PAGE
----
Recipe by AmaJoy
This recipe is beyond fantastic - it's from Disney's Boma - Flavors of Africa Restaurant at the Animal Kingdom Lodge. There are two versions of this recipe, sweet and savory. This is the sweet version. We always time our visits to this restaurant just to have this incredible soup (they only serve it on certain days)! The chefs were gracious enough to share the recipe with me, and it's an absolute favorite in our family! The soup uses heavy ingredients, but you could try lightening it up with splenda, 2%milk, and half-and-half.
Top Review by vaughanabe13
I ate at Boma for the first time a couple weeks ago on my trip to Disney World and the waiter encouraged us to try the butternut squash soup. As a big fan of all things pumpkin, my mind was blown tasting this delicious soup. As he described it, "it's like eating liquid pumpkin pie". I rushed to the interwebz and sure enough I found this recipe. I gathered the ingredients and made the soup within about 2 weeks of trying 'the real thing' and I can verify that this is the identical recipe. It's simply amazing. I'm planning on making it to take to the family thanksgiving this year, because it would fit in perfectly.<br/><br/>A couple of notes:<br/>- I was really skeptical about the american cheese ingredient. I've seen some comments that say you MUST put it in, and some that say you MUST leave it out. I decided to follow the recipe the first time and I added the full amount of cheese. Right about when you add the cheese is when the soup really takes on its signature color so I already knew it was a necessary ingredient. My only complaint is that I could taste slightly too much cheese in the soup compared to the official Boma soup. I would recommend you use roughly 3/4 or 5/6 of the amount of cheese the recipe suggests, but DO NOT leave it out. <br/><br/>- Resist the temptation to add more sugar right away. The recipe says "to taste" and I remember the soup as being fairly sweet. I should have waited until the very end to add sugar, but I added a little bit too much throughout the process and it turned out slightly too sweet. The soup needs to be a mix between savory and sweet for it to have that neverending-addiction quality to it. The same thing happened to me with the cinnamon. I added a bit too much early on and later I felt the soup had a little too much cinnamon kick in the back of my throat. Stay with the recommended amount and fight the temptation to add more, at least until the very end.<br/><br/>- The soup somehow changes flavors throughout the cooking process. I'm not sure what it is, but if you taste it at different points the flavors will seem to evolve until what you have right before serving. Thus you shouldn't try to change the recipe if the soup doesn't taste quite right about halfway through.<br/><br/>- I didn't have an "immersion blender" so I used a regular blender. I poured the contents of my pan into the blender over the sink, and then blended and transferred back. It works well enough, but I ended up doing it several times so I can see why they recommend an immersion variety.<br/><br/>- You need to blend the heck out of this soup. Even after baking, the squash has a fibrous chunky quality to it if your blender doesn't sufficiently puree the soup. At Boma, there were NO chunks of squash at the bottom of the bowl - it was very smooth. I ended up having to transfer/blend, transfer/blend several times until the soup was totally smooth. Also, any time you adjust ingredients you will have to re-blend, because the ingredients don't really mix into the soup well if you're just stirring. So avoid adding ingredients after everything is cooking because you will have to blend again.<br/><br/>- As for the texture, I used the suggested amount of corn starch and the soup didn't seem thick enough. I added a bit more, but be careful not to use too much or the soup will have a bit too much thickness. The longer you keep the soup cooking on the stove, the thicker it will get, so keep that in mind as well. You want to keep the soup fairly light because if it's too thick and creamy it will be so rich you won't want to eat very much of it. The soup I had at Boma was so addicting it felt like I could have made a whole meal out of it, but I didn't get quite that same feeling the first time I made it myself. If your soup is too thick, stir in a little bit more milk. If it's too thin, add a bit of cornstarch (you will probably have to re-blend). <br/><br/>- Don't dump out the butter when you take the squash out of the oven. I don't have a dutch oven so I just used an oven-safe pyrex dish and dumped the contents into a soup pan on my stove after it was done baking. I kept all of the butter from the dish rather than throwing it out, and my soup turned out very close to the real thing. It seemed a little ambiguous in the instructions so that's why I'm mentioning it.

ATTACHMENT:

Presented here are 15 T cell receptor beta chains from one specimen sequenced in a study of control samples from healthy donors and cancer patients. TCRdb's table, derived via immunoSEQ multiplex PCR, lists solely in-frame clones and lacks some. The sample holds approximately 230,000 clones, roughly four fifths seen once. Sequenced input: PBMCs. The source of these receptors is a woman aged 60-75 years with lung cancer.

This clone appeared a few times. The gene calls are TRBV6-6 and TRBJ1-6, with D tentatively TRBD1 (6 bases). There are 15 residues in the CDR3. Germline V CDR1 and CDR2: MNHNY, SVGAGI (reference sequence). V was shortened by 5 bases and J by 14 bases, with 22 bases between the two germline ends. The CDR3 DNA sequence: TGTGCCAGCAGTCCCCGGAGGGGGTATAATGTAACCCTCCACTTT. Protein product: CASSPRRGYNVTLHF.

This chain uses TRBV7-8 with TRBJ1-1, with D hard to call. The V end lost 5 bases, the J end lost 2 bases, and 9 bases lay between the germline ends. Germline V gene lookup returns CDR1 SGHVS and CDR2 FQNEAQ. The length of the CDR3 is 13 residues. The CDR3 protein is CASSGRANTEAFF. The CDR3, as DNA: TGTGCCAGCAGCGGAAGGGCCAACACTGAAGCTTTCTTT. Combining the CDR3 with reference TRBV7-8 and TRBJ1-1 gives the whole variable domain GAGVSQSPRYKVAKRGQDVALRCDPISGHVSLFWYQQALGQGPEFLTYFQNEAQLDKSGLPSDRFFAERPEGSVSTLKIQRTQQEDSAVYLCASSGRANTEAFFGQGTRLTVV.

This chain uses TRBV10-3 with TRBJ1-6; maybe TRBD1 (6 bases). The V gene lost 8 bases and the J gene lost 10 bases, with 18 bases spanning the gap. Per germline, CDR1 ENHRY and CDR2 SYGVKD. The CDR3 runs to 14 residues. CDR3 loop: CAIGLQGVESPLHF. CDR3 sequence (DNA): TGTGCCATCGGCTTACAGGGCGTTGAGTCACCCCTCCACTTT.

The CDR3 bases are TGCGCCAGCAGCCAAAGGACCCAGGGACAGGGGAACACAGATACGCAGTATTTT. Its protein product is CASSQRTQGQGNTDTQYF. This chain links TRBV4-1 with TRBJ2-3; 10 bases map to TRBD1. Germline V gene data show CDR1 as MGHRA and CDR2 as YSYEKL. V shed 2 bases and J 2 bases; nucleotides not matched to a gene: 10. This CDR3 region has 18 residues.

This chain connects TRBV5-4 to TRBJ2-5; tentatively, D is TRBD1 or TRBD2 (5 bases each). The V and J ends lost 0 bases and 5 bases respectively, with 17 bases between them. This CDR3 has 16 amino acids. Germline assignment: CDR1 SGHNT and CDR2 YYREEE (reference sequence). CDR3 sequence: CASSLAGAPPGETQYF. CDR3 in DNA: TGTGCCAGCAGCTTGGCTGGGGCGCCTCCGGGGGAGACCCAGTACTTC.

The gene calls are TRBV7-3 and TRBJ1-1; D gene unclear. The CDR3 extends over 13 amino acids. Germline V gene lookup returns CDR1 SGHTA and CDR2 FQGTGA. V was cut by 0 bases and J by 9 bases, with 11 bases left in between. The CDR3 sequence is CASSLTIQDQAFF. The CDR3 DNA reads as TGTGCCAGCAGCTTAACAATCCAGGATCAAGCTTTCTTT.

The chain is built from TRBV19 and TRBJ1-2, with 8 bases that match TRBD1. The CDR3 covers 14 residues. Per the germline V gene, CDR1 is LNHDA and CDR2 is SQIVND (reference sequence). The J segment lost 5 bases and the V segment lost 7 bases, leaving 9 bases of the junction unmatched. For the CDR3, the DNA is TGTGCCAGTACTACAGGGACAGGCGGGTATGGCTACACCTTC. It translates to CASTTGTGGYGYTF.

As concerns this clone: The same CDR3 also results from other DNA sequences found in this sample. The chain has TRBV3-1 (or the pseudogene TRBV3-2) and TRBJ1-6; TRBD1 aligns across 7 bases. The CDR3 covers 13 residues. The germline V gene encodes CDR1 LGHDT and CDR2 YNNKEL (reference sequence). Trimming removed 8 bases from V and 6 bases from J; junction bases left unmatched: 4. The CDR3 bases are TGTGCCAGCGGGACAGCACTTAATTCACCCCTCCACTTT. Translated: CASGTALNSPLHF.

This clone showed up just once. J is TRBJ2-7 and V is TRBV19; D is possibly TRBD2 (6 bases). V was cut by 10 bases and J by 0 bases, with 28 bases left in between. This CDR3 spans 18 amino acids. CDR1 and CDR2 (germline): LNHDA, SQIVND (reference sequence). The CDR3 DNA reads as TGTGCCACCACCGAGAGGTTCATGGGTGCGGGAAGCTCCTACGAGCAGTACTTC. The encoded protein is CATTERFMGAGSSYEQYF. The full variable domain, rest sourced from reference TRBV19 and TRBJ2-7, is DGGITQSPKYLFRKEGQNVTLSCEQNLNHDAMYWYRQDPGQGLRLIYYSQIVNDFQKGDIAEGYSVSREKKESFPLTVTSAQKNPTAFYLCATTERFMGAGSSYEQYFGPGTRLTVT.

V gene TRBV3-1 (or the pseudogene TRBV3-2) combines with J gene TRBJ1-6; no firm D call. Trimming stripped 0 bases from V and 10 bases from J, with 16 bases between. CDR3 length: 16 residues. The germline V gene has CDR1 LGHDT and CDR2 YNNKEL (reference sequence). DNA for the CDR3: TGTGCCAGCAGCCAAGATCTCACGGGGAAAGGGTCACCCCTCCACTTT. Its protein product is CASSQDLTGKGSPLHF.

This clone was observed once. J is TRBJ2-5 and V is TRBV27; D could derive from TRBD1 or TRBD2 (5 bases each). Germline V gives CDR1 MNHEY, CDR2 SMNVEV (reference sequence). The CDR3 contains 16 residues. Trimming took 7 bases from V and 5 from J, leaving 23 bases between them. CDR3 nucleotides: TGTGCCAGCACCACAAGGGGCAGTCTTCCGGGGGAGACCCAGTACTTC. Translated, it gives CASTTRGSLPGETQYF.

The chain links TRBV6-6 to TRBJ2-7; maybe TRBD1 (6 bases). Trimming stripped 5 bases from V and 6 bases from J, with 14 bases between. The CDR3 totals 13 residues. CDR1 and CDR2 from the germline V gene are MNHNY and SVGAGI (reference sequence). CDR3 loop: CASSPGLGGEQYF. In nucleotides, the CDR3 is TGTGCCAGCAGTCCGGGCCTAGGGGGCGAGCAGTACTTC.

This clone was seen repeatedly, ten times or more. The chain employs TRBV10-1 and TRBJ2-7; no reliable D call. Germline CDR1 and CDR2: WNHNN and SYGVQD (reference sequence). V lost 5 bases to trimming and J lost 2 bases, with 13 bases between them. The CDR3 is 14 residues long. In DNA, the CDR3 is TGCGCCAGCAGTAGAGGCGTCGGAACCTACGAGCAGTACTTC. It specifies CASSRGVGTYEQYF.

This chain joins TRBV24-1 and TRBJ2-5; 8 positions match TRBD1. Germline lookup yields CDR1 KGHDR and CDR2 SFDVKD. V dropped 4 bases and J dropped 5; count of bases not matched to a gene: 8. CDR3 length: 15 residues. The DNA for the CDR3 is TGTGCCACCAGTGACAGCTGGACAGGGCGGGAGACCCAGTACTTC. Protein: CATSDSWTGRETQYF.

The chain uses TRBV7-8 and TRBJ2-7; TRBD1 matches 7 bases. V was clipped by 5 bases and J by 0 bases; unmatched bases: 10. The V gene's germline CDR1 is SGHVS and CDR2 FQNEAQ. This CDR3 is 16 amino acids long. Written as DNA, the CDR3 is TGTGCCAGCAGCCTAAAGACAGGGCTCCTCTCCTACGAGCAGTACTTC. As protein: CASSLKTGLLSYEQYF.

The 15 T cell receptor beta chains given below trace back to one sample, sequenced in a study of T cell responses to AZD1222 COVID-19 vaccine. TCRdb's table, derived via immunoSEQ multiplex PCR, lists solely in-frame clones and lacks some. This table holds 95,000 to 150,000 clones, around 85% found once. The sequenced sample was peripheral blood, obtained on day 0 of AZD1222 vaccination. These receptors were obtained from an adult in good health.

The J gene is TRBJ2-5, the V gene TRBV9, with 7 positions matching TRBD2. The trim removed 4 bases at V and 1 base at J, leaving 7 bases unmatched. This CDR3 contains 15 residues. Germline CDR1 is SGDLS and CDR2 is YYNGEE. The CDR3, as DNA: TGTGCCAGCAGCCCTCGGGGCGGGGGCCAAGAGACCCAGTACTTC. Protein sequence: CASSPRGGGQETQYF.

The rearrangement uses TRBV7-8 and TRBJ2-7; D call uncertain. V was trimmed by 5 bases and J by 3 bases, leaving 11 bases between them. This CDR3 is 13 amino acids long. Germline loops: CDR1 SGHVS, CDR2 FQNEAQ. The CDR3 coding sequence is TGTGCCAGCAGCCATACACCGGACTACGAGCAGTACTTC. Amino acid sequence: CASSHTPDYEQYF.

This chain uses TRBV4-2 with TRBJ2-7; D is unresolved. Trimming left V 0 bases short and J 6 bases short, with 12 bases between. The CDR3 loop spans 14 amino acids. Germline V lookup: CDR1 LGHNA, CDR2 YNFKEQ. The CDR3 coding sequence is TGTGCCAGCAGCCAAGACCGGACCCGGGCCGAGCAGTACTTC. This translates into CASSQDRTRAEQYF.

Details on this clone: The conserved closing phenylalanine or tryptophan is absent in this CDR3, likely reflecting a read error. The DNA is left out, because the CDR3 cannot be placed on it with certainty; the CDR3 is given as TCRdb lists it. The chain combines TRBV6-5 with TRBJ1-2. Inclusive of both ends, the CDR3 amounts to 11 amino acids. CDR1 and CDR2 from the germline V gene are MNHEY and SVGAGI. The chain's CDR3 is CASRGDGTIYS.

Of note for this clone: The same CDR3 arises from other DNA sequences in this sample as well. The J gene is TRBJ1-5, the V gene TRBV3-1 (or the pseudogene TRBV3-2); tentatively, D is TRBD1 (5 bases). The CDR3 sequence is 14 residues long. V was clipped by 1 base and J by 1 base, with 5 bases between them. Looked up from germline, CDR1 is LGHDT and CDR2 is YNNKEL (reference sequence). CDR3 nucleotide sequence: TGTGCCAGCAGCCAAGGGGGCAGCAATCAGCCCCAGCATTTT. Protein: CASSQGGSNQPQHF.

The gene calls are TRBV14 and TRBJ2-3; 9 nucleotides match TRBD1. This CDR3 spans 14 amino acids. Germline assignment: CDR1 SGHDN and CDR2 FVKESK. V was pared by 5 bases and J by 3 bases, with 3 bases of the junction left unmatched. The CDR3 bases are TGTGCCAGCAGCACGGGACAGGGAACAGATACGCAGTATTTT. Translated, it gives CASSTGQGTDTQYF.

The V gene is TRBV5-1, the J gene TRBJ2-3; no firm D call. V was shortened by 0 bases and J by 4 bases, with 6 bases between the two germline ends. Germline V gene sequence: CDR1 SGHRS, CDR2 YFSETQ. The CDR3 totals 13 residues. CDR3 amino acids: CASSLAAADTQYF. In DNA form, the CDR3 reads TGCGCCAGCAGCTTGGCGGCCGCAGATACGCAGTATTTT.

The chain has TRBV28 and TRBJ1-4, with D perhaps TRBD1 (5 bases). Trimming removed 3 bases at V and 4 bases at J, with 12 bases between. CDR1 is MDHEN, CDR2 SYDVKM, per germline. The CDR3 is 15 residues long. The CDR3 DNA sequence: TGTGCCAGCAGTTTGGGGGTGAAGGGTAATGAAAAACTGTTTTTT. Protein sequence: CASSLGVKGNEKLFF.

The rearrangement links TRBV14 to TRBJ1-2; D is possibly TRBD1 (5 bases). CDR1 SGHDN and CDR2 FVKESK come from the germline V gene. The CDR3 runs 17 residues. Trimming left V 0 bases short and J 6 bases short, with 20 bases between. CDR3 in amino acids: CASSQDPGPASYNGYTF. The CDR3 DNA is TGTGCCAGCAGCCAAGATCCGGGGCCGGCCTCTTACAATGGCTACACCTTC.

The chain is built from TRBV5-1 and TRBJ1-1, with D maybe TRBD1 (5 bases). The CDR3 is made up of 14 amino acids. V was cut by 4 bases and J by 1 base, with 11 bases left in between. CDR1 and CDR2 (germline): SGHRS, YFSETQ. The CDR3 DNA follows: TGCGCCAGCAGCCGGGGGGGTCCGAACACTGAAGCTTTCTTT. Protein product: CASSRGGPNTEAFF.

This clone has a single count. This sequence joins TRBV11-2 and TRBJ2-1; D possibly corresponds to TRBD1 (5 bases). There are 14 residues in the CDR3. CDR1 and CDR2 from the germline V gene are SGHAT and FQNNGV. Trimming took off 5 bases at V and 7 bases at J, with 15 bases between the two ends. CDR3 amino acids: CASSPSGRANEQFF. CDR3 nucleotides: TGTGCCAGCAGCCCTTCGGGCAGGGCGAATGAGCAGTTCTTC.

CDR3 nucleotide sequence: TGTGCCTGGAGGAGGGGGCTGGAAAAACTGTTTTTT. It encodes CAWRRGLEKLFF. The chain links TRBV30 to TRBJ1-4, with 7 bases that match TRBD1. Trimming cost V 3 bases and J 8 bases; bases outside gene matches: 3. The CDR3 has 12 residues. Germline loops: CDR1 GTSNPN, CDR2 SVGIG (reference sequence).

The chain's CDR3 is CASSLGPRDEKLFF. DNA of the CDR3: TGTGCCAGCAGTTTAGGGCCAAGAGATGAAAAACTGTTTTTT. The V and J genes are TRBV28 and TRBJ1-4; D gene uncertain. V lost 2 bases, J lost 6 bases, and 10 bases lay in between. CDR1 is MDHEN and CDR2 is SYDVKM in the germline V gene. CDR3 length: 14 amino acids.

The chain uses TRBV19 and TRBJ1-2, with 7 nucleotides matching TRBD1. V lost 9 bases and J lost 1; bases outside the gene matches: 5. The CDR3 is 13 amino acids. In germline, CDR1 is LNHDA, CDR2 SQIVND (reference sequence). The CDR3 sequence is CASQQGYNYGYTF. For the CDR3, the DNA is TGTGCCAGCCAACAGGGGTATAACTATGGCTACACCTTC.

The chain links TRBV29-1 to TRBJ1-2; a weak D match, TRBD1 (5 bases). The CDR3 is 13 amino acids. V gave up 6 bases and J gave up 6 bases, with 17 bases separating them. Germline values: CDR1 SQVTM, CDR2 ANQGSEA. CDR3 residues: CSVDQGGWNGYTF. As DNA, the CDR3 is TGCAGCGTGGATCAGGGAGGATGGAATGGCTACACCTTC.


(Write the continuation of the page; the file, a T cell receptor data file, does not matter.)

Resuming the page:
- 3 ounces unsalted butter
- 11 ounces butternut squash, cut in chunks
- salt and pepper (to taste)
- 8 ounces water
- 8 ounces heavy cream
- 8 ounces milk
- 2 tablespoons sugar, adjust if needed
- 1 teaspoon ginger (ground)
- 1 teaspoon nutmeg (ground)
- 1 teaspoon cinnamon (ground)
- 1 teaspoon coriander (ground)
- 1 tablespoon cornstarch
- 2 ounces water
- 3 ounces American cheese
Directions See How It's Made
- In a small pot, melt the butter and pour over the squash. Season squash with salt and pepper and roast in 325-degree oven for 45 minutes (I use a dutch oven for this recipe, as it transfers easily from the oven to the stove).
- In a kettle, mix squash with water. Add heavy cream and milk and puree using an immersion blender. Add sugar, ginger, nutmeg, cinnamon, and coriander.
- Make a slurry with the cornstarch and add to the soup.
- Add the American cheese and continue mixing until smooth.
- Adjust seasoning.